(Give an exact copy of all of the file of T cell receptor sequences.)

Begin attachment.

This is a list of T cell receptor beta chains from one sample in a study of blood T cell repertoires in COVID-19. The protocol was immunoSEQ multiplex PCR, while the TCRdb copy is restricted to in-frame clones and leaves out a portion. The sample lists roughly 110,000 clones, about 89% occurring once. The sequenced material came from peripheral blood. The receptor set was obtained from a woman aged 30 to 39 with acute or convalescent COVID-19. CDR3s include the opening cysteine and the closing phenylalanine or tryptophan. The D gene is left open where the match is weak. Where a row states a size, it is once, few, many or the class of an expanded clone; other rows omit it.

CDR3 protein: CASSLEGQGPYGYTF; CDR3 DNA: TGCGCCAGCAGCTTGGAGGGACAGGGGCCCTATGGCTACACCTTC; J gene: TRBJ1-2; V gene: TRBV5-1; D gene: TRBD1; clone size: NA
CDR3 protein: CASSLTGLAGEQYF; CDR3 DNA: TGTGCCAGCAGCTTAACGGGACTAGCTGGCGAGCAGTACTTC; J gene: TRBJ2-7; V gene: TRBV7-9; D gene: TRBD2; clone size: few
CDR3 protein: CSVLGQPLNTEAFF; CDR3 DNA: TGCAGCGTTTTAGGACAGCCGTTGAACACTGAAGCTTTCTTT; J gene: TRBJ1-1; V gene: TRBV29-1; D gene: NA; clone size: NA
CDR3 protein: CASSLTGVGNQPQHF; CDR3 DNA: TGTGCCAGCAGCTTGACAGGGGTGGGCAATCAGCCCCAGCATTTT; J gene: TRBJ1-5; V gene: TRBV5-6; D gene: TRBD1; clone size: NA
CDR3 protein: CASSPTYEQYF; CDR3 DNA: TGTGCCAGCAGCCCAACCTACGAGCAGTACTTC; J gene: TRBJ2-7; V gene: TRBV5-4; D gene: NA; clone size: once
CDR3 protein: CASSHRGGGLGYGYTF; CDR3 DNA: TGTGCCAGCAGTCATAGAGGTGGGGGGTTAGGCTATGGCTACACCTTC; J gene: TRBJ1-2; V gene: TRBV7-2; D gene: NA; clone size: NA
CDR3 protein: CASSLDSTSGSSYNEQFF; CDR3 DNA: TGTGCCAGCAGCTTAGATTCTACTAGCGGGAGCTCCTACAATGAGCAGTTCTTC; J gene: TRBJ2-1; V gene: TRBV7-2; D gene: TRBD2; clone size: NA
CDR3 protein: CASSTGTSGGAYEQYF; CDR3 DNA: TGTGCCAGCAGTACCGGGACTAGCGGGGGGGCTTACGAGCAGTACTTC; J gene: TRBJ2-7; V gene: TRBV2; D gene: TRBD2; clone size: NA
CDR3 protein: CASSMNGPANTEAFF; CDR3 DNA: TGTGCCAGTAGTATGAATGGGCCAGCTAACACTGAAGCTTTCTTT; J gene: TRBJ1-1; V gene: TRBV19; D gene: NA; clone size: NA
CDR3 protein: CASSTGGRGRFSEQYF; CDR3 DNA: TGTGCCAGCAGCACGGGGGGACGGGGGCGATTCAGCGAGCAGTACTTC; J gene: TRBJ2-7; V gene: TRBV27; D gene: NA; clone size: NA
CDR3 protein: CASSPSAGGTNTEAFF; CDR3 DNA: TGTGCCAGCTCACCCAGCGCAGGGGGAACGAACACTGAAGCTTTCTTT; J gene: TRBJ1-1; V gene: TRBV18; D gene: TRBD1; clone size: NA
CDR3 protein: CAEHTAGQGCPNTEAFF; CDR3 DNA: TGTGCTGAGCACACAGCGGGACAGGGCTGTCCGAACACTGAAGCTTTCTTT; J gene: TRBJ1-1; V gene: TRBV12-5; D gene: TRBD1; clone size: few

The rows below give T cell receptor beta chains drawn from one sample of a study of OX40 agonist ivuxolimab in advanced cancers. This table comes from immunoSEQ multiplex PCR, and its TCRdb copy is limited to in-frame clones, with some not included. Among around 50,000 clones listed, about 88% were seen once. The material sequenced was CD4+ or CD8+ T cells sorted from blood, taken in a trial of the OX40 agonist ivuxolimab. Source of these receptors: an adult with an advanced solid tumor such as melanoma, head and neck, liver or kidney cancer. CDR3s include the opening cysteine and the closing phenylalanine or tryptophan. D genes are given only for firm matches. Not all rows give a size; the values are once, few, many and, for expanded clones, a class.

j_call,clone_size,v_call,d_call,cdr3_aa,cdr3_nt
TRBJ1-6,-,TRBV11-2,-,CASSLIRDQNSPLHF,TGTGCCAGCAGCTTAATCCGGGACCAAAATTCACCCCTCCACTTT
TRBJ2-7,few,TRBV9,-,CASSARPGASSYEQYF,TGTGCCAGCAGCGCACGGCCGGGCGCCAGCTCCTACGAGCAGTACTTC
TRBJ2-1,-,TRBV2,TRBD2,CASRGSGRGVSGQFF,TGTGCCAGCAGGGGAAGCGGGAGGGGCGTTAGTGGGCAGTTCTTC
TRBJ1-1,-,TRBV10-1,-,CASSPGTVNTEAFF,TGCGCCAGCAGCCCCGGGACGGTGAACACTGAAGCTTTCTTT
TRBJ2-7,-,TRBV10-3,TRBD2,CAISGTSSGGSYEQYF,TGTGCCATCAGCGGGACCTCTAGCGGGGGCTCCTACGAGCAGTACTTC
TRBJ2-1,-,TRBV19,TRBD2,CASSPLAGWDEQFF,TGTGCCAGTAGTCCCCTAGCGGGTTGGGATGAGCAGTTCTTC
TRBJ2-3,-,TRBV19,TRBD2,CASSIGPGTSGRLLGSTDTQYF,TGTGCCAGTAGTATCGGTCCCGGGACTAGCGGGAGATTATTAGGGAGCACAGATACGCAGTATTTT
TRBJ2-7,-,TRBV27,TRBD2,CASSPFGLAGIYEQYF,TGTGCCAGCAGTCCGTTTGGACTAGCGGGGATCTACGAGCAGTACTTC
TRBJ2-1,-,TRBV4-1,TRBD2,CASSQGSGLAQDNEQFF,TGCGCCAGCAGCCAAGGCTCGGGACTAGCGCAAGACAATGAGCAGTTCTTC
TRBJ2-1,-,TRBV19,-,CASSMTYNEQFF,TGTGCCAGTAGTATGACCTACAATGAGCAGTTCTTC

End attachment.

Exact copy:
This is a list of T cell receptor beta chains from one sample in a study of blood T cell repertoires in COVID-19. The protocol was immunoSEQ multiplex PCR, while the TCRdb copy is restricted to in-frame clones and leaves out a portion. The sample lists roughly 110,000 clones, about 89% occurring once. The sequenced material came from peripheral blood. The receptor set was obtained from a woman aged 30 to 39 with acute or convalescent COVID-19. CDR3s include the opening cysteine and the closing phenylalanine or tryptophan. The D gene is left open where the match is weak. Where a row states a size, it is once, few, many or the class of an expanded clone; other rows omit it.

CDR3 protein: CASSLEGQGPYGYTF; CDR3 DNA: TGCGCCAGCAGCTTGGAGGGACAGGGGCCCTATGGCTACACCTTC; J gene: TRBJ1-2; V gene: TRBV5-1; D gene: TRBD1; clone size: NA
CDR3 protein: CASSLTGLAGEQYF; CDR3 DNA: TGTGCCAGCAGCTTAACGGGACTAGCTGGCGAGCAGTACTTC; J gene: TRBJ2-7; V gene: TRBV7-9; D gene: TRBD2; clone size: few
CDR3 protein: CSVLGQPLNTEAFF; CDR3 DNA: TGCAGCGTTTTAGGACAGCCGTTGAACACTGAAGCTTTCTTT; J gene: TRBJ1-1; V gene: TRBV29-1; D gene: NA; clone size: NA
CDR3 protein: CASSLTGVGNQPQHF; CDR3 DNA: TGTGCCAGCAGCTTGACAGGGGTGGGCAATCAGCCCCAGCATTTT; J gene: TRBJ1-5; V gene: TRBV5-6; D gene: TRBD1; clone size: NA
CDR3 protein: CASSPTYEQYF; CDR3 DNA: TGTGCCAGCAGCCCAACCTACGAGCAGTACTTC; J gene: TRBJ2-7; V gene: TRBV5-4; D gene: NA; clone size: once
CDR3 protein: CASSHRGGGLGYGYTF; CDR3 DNA: TGTGCCAGCAGTCATAGAGGTGGGGGGTTAGGCTATGGCTACACCTTC; J gene: TRBJ1-2; V gene: TRBV7-2; D gene: NA; clone size: NA
CDR3 protein: CASSLDSTSGSSYNEQFF; CDR3 DNA: TGTGCCAGCAGCTTAGATTCTACTAGCGGGAGCTCCTACAATGAGCAGTTCTTC; J gene: TRBJ2-1; V gene: TRBV7-2; D gene: TRBD2; clone size: NA
CDR3 protein: CASSTGTSGGAYEQYF; CDR3 DNA: TGTGCCAGCAGTACCGGGACTAGCGGGGGGGCTTACGAGCAGTACTTC; J gene: TRBJ2-7; V gene: TRBV2; D gene: TRBD2; clone size: NA
CDR3 protein: CASSMNGPANTEAFF; CDR3 DNA: TGTGCCAGTAGTATGAATGGGCCAGCTAACACTGAAGCTTTCTTT; J gene: TRBJ1-1; V gene: TRBV19; D gene: NA; clone size: NA
CDR3 protein: CASSTGGRGRFSEQYF; CDR3 DNA: TGTGCCAGCAGCACGGGGGGACGGGGGCGATTCAGCGAGCAGTACTTC; J gene: TRBJ2-7; V gene: TRBV27; D gene: NA; clone size: NA
CDR3 protein: CASSPSAGGTNTEAFF; CDR3 DNA: TGTGCCAGCTCACCCAGCGCAGGGGGAACGAACACTGAAGCTTTCTTT; J gene: TRBJ1-1; V gene: TRBV18; D gene: TRBD1; clone size: NA
CDR3 protein: CAEHTAGQGCPNTEAFF; CDR3 DNA: TGTGCTGAGCACACAGCGGGACAGGGCTGTCCGAACACTGAAGCTTTCTTT; J gene: TRBJ1-1; V gene: TRBV12-5; D gene: TRBD1; clone size: few

The rows below give T cell receptor beta chains drawn from one sample of a study of OX40 agonist ivuxolimab in advanced cancers. This table comes from immunoSEQ multiplex PCR, and its TCRdb copy is limited to in-frame clones, with some not included. Among around 50,000 clones listed, about 88% were seen once. The material sequenced was CD4+ or CD8+ T cells sorted from blood, taken in a trial of the OX40 agonist ivuxolimab. Source of these receptors: an adult with an advanced solid tumor such as melanoma, head and neck, liver or kidney cancer. CDR3s include the opening cysteine and the closing phenylalanine or tryptophan. D genes are given only for firm matches. Not all rows give a size; the values are once, few, many and, for expanded clones, a class.

j_call,clone_size,v_call,d_call,cdr3_aa,cdr3_nt
TRBJ1-6,-,TRBV11-2,-,CASSLIRDQNSPLHF,TGTGCCAGCAGCTTAATCCGGGACCAAAATTCACCCCTCCACTTT
TRBJ2-7,few,TRBV9,-,CASSARPGASSYEQYF,TGTGCCAGCAGCGCACGGCCGGGCGCCAGCTCCTACGAGCAGTACTTC
TRBJ2-1,-,TRBV2,TRBD2,CASRGSGRGVSGQFF,TGTGCCAGCAGGGGAAGCGGGAGGGGCGTTAGTGGGCAGTTCTTC
TRBJ1-1,-,TRBV10-1,-,CASSPGTVNTEAFF,TGCGCCAGCAGCCCCGGGACGGTGAACACTGAAGCTTTCTTT
TRBJ2-7,-,TRBV10-3,TRBD2,CAISGTSSGGSYEQYF,TGTGCCATCAGCGGGACCTCTAGCGGGGGCTCCTACGAGCAGTACTTC
TRBJ2-1,-,TRBV19,TRBD2,CASSPLAGWDEQFF,TGTGCCAGTAGTCCCCTAGCGGGTTGGGATGAGCAGTTCTTC
TRBJ2-3,-,TRBV19,TRBD2,CASSIGPGTSGRLLGSTDTQYF,TGTGCCAGTAGTATCGGTCCCGGGACTAGCGGGAGATTATTAGGGAGCACAGATACGCAGTATTTT
TRBJ2-7,-,TRBV27,TRBD2,CASSPFGLAGIYEQYF,TGTGCCAGCAGTCCGTTTGGACTAGCGGGGATCTACGAGCAGTACTTC
TRBJ2-1,-,TRBV4-1,TRBD2,CASSQGSGLAQDNEQFF,TGCGCCAGCAGCCAAGGCTCGGGACTAGCGCAAGACAATGAGCAGTTCTTC
TRBJ2-1,-,TRBV19,-,CASSMTYNEQFF,TGTGCCAGTAGTATGACCTACAATGAGCAGTTCTTC